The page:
Love is considered to be one of the purest and most fundamental emotions of humanity. Its manifestations may vary greatly—from a mother’s affection towards her child to cheap and shallow pop romances. However, there is pretty much a consensus in public discourse regarding love being something positive and even necessary.
Within modern pop culture (such as in cinema, music, etc.), love is often employed as a tool in order to make and increase sales.
But does the possibility of love really even exist with modernity?
Modern Love: Is It Even Real Love?
Denis de Rougemont (1906-1985) was a Swiss essayist, and despite him not really being well-known in the English-speaking world, he was quite influential in France from the ’30s onwards. This is also the period when he wrote his most famous book, Love in the Western World.
He says that what is widely considered today as being “love” actually has its roots in medieval Europe; specifically among the troubadours (a kind of wandering public poets) of France, Italy and Spain. These troubadours themselves were influenced by the Cathars—a Gnostic sect deemed heretical by the Catholic Church—and eventually eradicated during the Albigensian Crusade (1209–1229).
Denis de Rougement shows that the idea of love espoused by the troubadours and Cathars was not Christian in nature. Their conception of it was essentially pagan in essence, with love equating eros or “boundless passion” whereas Christianity puts more emphasis on agape (a Greek word which basically refers to love as selfless charity).
We could see it as a sort of Shirk-grounded “love” devoid of modesty and without restraint in its expression. The objective is purely carnal and not religious.
In order to prove his thesis, Denis de Rougement carries out a detailed examination of the history of Western literature, from the popular medieval Tristan and Iseult romance (based on some Celtic legends of the Arthurian cycle) to more recent authors such as Cervantes, Wagner, etc.
The later passages of the book are more relevant to our discussion, as this is where he makes a connection between such “passional” love and the crisis of our modern world.
For instance, how passion being equated with love basically led to the legitimization and normalization of zina (pp. 276-277):
The appearance of the passion of Love was bound radically to transform the attitude to adultery.
Only thus can we account for the fact that in the twelfth century an adulterer or adulteress suddenly became somebody ‘interesting’. King David, in lying with Bath-sheba, was held to have committed a crime and to have made himself into an object of contempt. But when Tristan carries off Iseult, his deed turns into romance, and he makes himself into an object of admiration. What had hitherto been a ‘fault’ and what could only give rise to edifying remarks on the perils of sin and on remorse now became—in symbol—something mystically virtuous, and later on was degraded (in literature) into a disturbing and alluring entanglement.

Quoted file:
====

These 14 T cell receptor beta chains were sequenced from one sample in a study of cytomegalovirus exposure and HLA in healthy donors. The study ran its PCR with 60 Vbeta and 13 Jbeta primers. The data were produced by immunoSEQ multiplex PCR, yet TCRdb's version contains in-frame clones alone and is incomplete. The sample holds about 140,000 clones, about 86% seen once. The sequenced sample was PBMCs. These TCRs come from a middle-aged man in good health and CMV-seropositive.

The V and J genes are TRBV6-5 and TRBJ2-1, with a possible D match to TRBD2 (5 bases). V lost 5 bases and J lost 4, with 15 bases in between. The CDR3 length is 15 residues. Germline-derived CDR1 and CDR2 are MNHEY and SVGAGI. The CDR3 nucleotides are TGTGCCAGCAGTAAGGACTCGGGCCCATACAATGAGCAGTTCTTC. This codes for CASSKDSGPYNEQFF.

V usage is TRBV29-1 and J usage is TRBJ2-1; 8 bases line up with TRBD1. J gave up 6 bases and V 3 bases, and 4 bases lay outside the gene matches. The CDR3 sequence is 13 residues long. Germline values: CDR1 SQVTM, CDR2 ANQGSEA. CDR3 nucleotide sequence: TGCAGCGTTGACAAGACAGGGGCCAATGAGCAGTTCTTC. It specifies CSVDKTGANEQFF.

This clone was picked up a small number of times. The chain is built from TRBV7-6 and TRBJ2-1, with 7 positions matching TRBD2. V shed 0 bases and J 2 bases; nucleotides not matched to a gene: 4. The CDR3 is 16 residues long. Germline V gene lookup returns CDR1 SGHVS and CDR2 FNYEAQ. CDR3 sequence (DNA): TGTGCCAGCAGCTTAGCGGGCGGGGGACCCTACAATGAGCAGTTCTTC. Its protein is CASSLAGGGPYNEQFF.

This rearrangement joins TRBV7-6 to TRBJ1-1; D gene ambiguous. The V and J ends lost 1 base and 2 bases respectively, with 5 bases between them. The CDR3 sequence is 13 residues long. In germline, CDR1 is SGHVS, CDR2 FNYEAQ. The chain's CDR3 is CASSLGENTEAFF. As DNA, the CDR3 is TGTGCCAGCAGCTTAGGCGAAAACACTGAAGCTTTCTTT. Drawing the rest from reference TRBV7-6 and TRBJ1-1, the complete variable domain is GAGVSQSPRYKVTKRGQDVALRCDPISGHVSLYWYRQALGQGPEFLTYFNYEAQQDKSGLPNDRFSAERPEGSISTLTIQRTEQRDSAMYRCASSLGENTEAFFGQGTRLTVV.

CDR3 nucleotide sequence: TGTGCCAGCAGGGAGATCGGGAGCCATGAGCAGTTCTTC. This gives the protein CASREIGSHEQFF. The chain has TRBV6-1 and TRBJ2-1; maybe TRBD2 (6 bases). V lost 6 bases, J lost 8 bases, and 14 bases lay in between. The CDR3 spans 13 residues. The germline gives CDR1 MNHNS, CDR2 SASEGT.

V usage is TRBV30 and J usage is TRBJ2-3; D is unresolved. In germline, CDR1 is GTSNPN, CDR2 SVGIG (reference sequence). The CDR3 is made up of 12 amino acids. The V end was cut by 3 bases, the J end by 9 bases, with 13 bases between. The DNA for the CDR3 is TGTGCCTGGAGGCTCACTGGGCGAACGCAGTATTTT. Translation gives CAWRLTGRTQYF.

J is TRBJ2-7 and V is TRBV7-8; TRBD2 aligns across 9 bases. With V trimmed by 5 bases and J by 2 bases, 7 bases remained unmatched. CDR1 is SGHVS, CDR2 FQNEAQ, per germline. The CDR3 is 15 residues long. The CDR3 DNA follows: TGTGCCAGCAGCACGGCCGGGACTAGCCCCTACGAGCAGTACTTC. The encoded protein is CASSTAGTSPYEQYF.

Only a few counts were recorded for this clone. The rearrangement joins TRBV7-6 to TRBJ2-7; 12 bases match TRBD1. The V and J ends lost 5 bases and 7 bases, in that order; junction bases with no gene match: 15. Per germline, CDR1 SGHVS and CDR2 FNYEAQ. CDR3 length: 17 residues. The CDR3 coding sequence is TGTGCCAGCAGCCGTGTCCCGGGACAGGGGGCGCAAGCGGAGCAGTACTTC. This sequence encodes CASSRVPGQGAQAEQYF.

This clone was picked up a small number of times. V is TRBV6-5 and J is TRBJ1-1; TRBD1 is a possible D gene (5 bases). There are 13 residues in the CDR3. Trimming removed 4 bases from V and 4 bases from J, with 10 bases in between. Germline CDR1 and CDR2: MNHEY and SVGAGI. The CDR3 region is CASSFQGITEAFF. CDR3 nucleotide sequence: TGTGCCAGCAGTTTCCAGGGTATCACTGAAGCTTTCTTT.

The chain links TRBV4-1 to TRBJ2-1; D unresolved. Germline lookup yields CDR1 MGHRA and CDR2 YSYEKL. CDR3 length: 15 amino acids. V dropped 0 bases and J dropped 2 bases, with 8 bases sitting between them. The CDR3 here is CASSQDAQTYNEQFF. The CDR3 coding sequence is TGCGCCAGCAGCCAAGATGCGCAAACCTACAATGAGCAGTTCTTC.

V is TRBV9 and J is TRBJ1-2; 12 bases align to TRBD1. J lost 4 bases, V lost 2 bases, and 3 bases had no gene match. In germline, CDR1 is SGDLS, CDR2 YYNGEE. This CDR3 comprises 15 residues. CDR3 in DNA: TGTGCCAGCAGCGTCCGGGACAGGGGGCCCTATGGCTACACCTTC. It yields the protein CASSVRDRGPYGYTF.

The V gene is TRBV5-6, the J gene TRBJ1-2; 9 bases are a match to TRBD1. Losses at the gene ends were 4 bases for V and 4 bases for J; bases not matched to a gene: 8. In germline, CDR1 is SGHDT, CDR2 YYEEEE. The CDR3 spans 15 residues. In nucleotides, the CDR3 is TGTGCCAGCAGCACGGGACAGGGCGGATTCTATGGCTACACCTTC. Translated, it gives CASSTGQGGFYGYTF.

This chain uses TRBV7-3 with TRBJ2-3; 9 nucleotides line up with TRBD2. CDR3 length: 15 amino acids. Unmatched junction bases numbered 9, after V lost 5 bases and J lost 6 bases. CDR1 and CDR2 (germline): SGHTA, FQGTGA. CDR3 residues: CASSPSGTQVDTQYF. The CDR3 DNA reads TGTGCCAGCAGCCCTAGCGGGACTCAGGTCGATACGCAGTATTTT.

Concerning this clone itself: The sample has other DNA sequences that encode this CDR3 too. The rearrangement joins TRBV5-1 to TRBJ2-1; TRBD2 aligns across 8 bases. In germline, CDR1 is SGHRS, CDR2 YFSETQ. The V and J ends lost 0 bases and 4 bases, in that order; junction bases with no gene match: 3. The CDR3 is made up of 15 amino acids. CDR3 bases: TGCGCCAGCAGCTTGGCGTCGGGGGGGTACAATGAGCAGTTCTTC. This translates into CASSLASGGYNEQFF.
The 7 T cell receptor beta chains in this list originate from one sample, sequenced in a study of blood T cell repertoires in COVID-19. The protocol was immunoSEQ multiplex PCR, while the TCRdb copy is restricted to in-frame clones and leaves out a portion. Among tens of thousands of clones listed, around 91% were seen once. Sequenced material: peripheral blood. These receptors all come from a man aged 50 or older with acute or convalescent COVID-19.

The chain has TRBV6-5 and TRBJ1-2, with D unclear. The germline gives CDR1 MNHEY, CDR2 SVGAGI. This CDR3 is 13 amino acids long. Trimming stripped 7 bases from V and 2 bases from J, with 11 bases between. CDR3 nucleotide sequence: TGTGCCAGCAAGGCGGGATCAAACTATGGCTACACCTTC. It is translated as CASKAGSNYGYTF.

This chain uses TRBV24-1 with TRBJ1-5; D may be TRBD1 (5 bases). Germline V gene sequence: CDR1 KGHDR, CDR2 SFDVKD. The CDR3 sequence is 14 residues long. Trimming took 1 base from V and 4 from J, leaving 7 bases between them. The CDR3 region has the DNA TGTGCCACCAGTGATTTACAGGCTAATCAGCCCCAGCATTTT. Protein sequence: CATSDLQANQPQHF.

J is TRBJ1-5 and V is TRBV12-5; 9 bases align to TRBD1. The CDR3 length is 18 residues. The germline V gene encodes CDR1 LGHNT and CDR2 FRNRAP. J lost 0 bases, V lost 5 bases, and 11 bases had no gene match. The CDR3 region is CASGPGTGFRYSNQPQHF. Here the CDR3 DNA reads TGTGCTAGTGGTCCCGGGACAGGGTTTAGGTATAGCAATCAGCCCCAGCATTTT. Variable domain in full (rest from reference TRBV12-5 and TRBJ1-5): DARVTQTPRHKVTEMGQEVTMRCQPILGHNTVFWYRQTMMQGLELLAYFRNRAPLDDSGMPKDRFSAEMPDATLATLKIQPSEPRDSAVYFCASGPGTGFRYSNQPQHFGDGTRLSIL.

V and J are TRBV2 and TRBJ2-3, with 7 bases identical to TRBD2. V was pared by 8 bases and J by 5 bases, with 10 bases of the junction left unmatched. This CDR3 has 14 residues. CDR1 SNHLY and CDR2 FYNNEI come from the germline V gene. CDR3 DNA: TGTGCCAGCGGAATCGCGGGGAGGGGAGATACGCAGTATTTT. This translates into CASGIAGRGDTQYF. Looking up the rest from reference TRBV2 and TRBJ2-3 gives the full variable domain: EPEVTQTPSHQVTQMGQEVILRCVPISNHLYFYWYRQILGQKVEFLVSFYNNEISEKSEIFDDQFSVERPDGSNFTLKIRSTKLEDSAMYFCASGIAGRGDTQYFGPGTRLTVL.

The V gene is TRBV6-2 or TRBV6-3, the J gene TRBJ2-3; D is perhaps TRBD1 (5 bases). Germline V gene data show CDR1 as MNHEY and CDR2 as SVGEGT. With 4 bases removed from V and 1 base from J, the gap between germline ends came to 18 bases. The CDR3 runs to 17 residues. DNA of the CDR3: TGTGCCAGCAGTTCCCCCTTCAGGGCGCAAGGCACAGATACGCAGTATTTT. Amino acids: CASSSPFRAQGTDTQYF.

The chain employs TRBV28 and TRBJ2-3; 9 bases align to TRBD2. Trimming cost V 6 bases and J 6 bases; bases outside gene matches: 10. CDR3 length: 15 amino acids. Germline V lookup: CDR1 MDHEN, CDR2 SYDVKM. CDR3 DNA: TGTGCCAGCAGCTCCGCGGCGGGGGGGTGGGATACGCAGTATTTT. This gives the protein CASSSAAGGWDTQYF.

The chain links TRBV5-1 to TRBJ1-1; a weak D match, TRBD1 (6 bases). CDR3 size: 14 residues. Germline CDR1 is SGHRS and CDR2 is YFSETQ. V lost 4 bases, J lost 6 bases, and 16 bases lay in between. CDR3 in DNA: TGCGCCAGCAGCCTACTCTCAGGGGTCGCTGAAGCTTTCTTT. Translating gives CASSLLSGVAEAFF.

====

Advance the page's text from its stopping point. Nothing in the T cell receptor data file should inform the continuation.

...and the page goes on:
This is typical of cultural-liberalism. Just take a look at the multitude of movies and TV series that portray adulterers and adulteresses as being some sort of heroes.
Netflix utilizes such psychological tricks in an attempt to normalize obviously abnormal behaviors, employing clever and emotional characterization.
After all, if love is merely just passion, then what value does the “patriarchal institution” of marriage entail anyway? Why restrain two “free” individuals whose only desire is to express their love for one another?
According to Denis de Rougement, this passional concept of love had a certain easily anticipated and short-term consequence for society: the breakdown of marriage (also the title of an entire chapter in his book).
When someone grows up watching “romantic” movies and TV series, they’d naturally expect to have a daily dose of romance.
This is obviously impossible even from a purely neurobiological perspective, as this person’s dopamine receptors have intentionally been messed up by the mass-media in order to transform them into a consumerist junkie. It is for this reason that they’re always craving more.
Nobody would ever be “happy” or content within a marriage if happiness is synonymous with a constant stream of daily outings, flowers, poetry, and whatnot.
Besides this love-passion notion, Denis de Rougement says the other reasons behind the implosion of the institution of marriage are feminism and psychologization (note how he was writing this in the ’30s).
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We read on p. 294: